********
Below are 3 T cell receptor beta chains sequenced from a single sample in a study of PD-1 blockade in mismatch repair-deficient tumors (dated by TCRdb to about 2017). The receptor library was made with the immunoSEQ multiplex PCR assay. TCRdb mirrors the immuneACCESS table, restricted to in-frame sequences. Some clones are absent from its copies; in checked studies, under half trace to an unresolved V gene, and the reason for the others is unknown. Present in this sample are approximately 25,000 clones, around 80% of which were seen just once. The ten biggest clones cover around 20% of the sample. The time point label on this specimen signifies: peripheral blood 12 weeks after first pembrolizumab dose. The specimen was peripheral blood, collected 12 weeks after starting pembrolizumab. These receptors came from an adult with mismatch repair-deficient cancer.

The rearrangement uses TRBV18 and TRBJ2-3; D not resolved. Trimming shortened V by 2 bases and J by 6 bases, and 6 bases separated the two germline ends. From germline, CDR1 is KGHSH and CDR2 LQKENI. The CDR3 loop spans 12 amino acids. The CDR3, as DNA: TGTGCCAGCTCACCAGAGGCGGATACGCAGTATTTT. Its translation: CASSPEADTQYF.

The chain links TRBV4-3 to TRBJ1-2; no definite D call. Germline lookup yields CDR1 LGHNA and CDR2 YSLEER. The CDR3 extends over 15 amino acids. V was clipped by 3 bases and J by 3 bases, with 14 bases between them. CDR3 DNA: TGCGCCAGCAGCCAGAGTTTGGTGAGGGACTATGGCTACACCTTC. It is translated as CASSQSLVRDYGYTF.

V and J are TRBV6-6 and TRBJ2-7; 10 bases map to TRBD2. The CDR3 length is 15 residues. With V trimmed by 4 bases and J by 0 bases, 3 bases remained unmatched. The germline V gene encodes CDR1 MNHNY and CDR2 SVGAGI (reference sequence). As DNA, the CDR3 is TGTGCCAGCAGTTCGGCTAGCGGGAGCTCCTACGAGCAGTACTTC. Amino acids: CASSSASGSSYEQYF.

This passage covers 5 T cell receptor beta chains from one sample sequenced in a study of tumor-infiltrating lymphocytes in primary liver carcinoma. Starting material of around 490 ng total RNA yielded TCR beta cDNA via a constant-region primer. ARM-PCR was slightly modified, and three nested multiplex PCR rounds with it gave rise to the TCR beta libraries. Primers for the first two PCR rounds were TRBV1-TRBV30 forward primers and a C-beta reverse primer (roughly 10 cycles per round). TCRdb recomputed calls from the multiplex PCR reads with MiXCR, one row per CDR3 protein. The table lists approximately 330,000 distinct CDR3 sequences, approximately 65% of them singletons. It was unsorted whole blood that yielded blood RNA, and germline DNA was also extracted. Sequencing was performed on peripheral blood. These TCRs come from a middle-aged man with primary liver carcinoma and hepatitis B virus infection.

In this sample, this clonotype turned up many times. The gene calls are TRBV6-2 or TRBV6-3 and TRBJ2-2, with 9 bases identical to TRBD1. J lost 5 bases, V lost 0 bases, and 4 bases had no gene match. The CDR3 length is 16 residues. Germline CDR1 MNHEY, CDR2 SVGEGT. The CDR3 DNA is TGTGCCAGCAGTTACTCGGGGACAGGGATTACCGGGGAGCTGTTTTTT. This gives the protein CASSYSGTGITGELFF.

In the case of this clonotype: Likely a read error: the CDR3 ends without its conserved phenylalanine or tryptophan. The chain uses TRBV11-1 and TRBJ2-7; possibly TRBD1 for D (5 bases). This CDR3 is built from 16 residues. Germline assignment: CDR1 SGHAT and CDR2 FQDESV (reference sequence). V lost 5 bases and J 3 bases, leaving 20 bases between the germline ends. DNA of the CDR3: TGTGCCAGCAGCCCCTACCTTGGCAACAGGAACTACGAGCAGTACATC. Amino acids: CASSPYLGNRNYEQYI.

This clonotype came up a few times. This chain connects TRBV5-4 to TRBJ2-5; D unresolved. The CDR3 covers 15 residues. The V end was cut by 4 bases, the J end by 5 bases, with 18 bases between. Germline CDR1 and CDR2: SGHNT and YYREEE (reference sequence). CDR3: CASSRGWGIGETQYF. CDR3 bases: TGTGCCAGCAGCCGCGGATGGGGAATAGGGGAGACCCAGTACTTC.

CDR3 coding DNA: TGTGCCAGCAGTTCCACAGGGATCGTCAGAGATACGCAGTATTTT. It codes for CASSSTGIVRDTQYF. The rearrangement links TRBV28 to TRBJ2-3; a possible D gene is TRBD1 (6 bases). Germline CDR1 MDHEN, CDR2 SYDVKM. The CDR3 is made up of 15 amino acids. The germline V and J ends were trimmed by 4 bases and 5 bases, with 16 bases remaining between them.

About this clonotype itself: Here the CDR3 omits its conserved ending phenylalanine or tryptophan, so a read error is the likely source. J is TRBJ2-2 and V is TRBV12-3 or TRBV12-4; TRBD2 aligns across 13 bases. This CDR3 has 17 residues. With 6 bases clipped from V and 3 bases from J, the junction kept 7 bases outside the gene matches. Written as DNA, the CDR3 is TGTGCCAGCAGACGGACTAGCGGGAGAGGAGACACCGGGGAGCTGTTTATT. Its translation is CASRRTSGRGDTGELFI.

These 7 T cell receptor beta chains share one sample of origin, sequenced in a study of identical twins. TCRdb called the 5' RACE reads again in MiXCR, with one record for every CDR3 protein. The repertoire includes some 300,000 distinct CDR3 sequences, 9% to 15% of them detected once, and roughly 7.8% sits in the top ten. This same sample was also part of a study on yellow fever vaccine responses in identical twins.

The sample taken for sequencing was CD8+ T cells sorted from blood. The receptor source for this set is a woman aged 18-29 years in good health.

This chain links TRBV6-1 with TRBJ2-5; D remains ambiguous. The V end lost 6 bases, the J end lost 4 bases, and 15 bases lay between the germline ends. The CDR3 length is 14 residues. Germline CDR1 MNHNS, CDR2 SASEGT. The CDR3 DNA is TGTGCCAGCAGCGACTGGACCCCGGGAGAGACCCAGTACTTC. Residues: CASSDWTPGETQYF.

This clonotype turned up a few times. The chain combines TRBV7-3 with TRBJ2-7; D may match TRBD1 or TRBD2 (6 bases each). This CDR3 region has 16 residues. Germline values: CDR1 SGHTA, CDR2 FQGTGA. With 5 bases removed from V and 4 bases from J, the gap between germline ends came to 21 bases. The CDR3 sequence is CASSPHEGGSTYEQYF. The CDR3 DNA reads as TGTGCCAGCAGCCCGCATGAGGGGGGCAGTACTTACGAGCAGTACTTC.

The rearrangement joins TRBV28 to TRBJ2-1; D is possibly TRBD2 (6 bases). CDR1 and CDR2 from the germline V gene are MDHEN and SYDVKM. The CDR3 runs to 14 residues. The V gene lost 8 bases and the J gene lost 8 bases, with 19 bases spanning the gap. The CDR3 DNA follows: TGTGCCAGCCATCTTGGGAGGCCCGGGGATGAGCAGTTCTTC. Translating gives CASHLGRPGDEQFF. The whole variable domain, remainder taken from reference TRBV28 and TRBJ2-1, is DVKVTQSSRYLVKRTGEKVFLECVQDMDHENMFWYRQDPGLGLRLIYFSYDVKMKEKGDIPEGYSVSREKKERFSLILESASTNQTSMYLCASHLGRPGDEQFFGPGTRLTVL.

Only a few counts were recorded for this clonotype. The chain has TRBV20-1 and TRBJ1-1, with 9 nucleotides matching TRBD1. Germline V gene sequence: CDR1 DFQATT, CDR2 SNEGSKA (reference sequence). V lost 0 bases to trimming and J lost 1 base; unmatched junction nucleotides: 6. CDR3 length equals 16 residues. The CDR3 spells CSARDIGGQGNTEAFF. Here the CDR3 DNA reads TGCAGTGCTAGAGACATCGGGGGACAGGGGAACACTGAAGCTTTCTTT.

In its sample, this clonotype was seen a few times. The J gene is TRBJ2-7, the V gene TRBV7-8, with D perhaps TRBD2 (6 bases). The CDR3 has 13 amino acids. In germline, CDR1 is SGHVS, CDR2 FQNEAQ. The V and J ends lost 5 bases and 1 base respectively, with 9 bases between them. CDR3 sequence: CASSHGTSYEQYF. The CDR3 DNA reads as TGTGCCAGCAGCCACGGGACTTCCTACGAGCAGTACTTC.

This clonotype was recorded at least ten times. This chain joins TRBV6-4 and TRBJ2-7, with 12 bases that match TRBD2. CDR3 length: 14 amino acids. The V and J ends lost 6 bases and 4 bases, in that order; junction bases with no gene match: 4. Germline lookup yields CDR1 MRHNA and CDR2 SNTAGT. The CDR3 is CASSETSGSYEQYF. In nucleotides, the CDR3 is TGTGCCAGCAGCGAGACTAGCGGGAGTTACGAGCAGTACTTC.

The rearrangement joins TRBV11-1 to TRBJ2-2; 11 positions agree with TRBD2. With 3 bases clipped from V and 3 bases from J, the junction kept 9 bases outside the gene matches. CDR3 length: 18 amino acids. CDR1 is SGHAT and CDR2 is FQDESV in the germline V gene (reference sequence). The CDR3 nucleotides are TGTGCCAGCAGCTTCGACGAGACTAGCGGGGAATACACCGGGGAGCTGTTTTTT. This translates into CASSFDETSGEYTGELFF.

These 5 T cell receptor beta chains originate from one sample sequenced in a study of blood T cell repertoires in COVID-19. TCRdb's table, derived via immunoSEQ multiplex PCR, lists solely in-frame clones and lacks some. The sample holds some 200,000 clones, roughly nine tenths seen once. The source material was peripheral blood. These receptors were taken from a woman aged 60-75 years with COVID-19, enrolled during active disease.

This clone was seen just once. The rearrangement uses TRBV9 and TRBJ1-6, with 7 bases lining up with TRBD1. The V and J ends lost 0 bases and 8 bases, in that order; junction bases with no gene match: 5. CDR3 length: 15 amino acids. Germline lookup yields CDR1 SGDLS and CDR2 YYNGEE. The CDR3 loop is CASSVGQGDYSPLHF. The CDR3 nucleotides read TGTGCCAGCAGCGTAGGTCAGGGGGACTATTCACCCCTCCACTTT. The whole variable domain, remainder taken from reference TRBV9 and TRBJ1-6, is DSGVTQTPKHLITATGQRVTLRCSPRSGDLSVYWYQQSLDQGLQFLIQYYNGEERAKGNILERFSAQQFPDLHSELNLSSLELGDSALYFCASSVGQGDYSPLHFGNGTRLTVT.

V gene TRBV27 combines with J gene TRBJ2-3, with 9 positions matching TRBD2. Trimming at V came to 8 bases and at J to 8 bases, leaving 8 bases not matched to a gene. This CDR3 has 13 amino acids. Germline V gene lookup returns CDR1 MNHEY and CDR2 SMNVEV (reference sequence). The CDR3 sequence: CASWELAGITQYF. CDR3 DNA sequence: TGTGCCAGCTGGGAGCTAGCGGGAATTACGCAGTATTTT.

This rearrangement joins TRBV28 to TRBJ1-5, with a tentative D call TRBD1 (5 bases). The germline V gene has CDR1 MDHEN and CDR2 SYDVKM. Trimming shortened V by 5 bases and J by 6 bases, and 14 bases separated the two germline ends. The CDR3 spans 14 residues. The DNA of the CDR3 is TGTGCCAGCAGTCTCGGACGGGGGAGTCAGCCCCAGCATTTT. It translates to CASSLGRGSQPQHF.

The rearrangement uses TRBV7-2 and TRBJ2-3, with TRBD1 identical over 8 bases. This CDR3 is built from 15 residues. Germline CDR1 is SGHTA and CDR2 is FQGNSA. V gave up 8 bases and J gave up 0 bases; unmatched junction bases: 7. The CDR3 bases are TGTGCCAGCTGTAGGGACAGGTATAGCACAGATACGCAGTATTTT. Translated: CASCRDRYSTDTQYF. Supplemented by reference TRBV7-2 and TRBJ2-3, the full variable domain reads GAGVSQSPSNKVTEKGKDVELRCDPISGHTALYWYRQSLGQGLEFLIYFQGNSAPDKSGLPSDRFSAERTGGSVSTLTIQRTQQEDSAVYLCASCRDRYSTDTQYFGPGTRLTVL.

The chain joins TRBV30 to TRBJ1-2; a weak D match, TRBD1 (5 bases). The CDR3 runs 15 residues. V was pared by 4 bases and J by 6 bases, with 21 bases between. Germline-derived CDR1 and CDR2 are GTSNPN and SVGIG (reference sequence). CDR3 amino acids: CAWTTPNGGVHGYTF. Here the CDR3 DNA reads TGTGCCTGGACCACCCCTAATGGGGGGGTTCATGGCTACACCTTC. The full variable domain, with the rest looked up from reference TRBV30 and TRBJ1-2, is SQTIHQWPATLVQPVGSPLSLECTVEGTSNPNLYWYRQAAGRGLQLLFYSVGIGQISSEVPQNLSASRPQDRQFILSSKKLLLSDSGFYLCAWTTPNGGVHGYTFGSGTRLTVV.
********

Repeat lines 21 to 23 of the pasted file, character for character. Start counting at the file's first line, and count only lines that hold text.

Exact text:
This clone was seen just once. The rearrangement uses TRBV9 and TRBJ1-6, with 7 bases lining up with TRBD1. The V and J ends lost 0 bases and 8 bases, in that order; junction bases with no gene match: 5. CDR3 length: 15 amino acids. Germline lookup yields CDR1 SGDLS and CDR2 YYNGEE. The CDR3 loop is CASSVGQGDYSPLHF. The CDR3 nucleotides read TGTGCCAGCAGCGTAGGTCAGGGGGACTATTCACCCCTCCACTTT. The whole variable domain, remainder taken from reference TRBV9 and TRBJ1-6, is DSGVTQTPKHLITATGQRVTLRCSPRSGDLSVYWYQQSLDQGLQFLIQYYNGEERAKGNILERFSAQQFPDLHSELNLSSLELGDSALYFCASSVGQGDYSPLHFGNGTRLTVT.

V gene TRBV27 combines with J gene TRBJ2-3, with 9 positions matching TRBD2. Trimming at V came to 8 bases and at J to 8 bases, leaving 8 bases not matched to a gene. This CDR3 has 13 amino acids. Germline V gene lookup returns CDR1 MNHEY and CDR2 SMNVEV (reference sequence). The CDR3 sequence: CASWELAGITQYF. CDR3 DNA sequence: TGTGCCAGCTGGGAGCTAGCGGGAATTACGCAGTATTTT.

This rearrangement joins TRBV28 to TRBJ1-5, with a tentative D call TRBD1 (5 bases). The germline V gene has CDR1 MDHEN and CDR2 SYDVKM. Trimming shortened V by 5 bases and J by 6 bases, and 14 bases separated the two germline ends. The CDR3 spans 14 residues. The DNA of the CDR3 is TGTGCCAGCAGTCTCGGACGGGGGAGTCAGCCCCAGCATTTT. It translates to CASSLGRGSQPQHF.